In an attempt to increase the show’s unpredictability factor, NBC tapped Ricky Gervais to serve as the first host of the Golden Globe Awards since 1995, and it seems to have worked. At last night’s 67th annual presentation of the ceremony, which took place at the Beverly Hilton Hotel in Los Angeles, Gervais didn’t hold back, and provided witty, controversial comments. The Hollywood Foreign Press, the organization that chooses the night’s winners, also helped boost the program’s ratings by choosing surprise winners.
Legends Mel Gibson and Sir Paul McCartney weren’t even sparred from Gervais’ jokes. When the creator of Britain’s version of The Office announced Gibson’s entrance to present, he held up his beer and said he couldn’t be held responsible for what he said. He added that he loved his beer as much as the next guy, except if that guy was Gibson, who was famously arrested in 2006 for a DUI. Gervais also said that McCartney flew coach to L.A. because of all the money he spent last year in his divorce from Heather Mills.
The first category of the ceremony was best supporting actress in a movie. The surprise winner was Mo’Nique, for her role as Mary Lee Johnston in the critically-acclaimed drama “Precious,” as she often stars in comedic roles. An abuse survivor herself, she also gave an uplifting, emotional speech, and dedicated the award to “every person who’s ever been touched.”
Another surprising win was director James Cameron for his blockbuster hit “Avator.” While the film is now the third highest ranking in the U.S. behind last year’s winner “The Dark Knight” and Cameron’s other monster hit “Titanic,” director Kathryn Bigelow of “The Hurt Locker” was the popular choice in that category. “The Hurt Locker,” which, is considered to be the most underrated, and even the best, film of 2009, and Cameron even admitted during his acceptance speech that he thought he was going to lose to Bigelow.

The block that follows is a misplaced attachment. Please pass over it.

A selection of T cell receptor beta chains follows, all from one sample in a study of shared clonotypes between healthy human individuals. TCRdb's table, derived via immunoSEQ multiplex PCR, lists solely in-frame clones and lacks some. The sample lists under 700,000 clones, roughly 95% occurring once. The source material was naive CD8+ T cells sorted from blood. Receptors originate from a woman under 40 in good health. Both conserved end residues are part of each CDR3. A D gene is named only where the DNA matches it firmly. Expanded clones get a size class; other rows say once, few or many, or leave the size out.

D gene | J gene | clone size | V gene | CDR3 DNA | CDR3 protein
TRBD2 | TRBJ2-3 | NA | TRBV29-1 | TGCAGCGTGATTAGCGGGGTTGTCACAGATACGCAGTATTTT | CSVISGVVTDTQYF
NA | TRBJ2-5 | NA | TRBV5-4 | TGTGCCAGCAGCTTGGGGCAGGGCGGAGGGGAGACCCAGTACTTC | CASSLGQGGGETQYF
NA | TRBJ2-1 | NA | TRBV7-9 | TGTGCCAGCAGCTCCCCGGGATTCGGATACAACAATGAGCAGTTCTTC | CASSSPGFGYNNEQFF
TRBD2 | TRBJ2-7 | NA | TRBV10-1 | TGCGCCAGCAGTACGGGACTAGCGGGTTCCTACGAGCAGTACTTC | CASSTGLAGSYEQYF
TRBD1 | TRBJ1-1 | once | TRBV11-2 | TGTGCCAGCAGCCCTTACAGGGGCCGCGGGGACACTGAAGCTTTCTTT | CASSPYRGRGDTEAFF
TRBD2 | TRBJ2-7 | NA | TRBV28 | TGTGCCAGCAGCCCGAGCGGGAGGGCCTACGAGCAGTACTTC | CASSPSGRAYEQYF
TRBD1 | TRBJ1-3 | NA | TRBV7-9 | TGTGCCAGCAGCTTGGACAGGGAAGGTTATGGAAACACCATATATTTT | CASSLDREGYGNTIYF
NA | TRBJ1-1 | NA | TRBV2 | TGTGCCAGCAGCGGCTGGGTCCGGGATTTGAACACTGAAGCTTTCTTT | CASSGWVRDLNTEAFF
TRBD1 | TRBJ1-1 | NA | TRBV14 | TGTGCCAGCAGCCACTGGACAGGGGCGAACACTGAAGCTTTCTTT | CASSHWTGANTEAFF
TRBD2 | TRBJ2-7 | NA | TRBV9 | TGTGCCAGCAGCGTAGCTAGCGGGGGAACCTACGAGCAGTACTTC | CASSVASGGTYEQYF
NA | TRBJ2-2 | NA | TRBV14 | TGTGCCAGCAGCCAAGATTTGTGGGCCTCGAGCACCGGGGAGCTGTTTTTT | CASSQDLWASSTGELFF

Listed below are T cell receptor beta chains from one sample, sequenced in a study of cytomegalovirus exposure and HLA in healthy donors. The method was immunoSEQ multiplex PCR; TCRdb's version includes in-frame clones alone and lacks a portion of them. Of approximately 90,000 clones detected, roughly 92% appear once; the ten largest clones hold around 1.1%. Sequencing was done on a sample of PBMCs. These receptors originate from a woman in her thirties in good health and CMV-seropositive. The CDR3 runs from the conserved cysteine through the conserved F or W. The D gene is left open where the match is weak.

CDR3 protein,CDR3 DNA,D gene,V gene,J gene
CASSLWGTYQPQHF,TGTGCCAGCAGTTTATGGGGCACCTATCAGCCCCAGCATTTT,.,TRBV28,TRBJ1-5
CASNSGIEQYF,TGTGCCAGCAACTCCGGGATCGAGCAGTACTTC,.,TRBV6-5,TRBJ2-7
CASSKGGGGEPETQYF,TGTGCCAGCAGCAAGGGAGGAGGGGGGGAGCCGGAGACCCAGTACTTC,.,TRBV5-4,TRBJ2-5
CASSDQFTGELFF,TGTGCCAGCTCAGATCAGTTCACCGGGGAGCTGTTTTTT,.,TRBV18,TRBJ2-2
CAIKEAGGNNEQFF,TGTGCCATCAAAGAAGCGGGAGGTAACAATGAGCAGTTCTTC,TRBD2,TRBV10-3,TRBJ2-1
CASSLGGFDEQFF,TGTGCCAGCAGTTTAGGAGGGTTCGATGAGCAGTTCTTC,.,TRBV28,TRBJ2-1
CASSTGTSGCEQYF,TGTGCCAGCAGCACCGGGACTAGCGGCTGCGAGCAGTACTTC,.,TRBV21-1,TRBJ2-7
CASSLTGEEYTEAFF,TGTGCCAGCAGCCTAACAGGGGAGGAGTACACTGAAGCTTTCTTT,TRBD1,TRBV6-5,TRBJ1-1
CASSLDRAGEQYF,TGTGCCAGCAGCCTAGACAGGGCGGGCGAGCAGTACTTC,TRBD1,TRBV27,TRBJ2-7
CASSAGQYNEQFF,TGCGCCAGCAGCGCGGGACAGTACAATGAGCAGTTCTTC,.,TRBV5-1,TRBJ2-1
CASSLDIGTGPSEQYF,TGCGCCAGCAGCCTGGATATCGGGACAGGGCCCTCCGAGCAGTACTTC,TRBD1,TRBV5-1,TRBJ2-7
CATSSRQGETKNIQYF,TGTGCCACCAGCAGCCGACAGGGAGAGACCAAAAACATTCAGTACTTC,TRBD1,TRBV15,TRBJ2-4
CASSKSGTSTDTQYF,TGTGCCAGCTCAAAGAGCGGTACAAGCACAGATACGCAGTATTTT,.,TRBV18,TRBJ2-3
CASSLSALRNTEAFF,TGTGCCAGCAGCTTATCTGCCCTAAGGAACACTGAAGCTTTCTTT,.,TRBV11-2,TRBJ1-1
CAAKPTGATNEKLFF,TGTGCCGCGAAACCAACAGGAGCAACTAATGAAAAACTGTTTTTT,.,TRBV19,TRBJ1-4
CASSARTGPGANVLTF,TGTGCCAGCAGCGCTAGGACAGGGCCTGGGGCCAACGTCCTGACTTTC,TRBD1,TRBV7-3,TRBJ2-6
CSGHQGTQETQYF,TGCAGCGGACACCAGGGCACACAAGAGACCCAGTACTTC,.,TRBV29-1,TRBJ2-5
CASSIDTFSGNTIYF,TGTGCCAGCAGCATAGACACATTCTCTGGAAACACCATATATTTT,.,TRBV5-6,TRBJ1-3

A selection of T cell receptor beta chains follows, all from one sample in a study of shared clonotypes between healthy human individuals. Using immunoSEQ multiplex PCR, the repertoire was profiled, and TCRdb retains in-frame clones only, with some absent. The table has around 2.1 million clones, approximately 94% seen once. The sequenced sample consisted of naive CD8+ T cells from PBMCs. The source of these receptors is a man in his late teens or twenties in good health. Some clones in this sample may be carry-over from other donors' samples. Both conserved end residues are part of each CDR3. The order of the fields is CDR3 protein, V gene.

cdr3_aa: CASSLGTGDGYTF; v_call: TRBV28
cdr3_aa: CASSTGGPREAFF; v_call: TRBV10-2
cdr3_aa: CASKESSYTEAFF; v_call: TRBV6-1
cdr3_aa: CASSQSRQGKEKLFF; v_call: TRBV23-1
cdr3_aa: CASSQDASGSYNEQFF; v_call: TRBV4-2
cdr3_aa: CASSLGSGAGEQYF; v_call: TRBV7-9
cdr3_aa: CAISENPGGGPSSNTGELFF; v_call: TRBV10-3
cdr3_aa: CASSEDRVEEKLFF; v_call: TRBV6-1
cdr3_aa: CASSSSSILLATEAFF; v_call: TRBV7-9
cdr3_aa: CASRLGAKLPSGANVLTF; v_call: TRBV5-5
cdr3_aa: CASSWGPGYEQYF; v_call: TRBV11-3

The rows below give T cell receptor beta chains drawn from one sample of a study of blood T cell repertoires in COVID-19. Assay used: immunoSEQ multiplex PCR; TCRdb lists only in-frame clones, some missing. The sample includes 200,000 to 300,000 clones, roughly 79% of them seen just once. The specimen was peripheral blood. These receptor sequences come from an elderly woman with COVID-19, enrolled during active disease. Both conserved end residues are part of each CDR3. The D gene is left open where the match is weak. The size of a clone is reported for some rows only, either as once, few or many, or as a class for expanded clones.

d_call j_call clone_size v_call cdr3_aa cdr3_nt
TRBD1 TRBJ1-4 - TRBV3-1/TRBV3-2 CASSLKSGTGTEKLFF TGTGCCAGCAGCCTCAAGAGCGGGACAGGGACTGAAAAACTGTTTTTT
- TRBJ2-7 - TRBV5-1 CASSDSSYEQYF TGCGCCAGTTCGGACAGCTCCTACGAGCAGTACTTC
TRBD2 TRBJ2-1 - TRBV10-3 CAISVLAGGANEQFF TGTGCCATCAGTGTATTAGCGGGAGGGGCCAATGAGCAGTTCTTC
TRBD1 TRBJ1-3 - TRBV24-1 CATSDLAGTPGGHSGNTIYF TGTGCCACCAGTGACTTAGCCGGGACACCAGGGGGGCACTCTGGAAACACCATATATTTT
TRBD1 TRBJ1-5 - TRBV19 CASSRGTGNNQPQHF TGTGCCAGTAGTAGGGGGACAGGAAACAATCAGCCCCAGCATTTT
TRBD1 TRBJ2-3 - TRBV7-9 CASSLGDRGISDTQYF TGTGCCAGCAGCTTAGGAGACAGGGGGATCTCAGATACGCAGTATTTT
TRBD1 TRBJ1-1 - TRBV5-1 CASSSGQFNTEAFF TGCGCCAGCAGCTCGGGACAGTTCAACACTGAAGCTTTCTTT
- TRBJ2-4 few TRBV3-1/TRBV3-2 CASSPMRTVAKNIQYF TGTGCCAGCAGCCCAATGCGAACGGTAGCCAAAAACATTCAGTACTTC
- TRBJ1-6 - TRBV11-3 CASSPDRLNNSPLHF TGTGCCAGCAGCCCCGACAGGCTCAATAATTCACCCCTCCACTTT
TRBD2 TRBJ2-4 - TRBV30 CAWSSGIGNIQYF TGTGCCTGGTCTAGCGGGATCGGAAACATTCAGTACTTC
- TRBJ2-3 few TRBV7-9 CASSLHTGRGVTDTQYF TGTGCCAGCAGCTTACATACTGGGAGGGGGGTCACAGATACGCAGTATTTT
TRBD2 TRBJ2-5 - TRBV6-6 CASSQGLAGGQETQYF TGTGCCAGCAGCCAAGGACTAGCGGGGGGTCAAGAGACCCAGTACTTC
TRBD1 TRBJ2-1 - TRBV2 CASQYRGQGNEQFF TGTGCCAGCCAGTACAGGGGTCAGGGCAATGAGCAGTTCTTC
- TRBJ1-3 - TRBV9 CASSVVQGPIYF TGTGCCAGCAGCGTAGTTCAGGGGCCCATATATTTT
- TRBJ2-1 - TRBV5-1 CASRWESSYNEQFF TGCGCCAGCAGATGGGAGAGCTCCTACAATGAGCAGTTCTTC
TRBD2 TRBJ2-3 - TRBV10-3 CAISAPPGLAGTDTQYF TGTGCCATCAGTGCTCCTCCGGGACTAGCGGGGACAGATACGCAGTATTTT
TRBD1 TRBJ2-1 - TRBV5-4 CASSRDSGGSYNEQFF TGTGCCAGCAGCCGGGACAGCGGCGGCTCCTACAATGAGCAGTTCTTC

Another surprise win was in the television miniseries or movie actress category. Former child star Drew Barrymore finally won her first Golden Globe for her portrayal of Edith Bouvier Beale/”Little Edie” in HBO’s original film “Grey Gardens.” While her co-star Jessica Lange was believed to be the favorite as her role as mother Edith Ewing Bouvier/”Big Edie,” Barrymore seemed humbled that she finally was honored by the Foreign Hollywood Press. During her speech, she admitted she has been waiting for awhile, saying “I’ve been in this room since I was seven years old.”
The most heartfelt and surprise win of the night was Michael C. Hall, who was honored for his title role in the Showtime drama “Dexter.” Hall, who publicly admitted last week he was diagnosed with Hodgkin’s lymphoma and is undergoing treatments, was determined to attend the ceremony anyway. He beat out fellow actors Simon Baker, Jon Hamm, Hugh Laurie and Bill Paxton.
Written by: Karen Benardello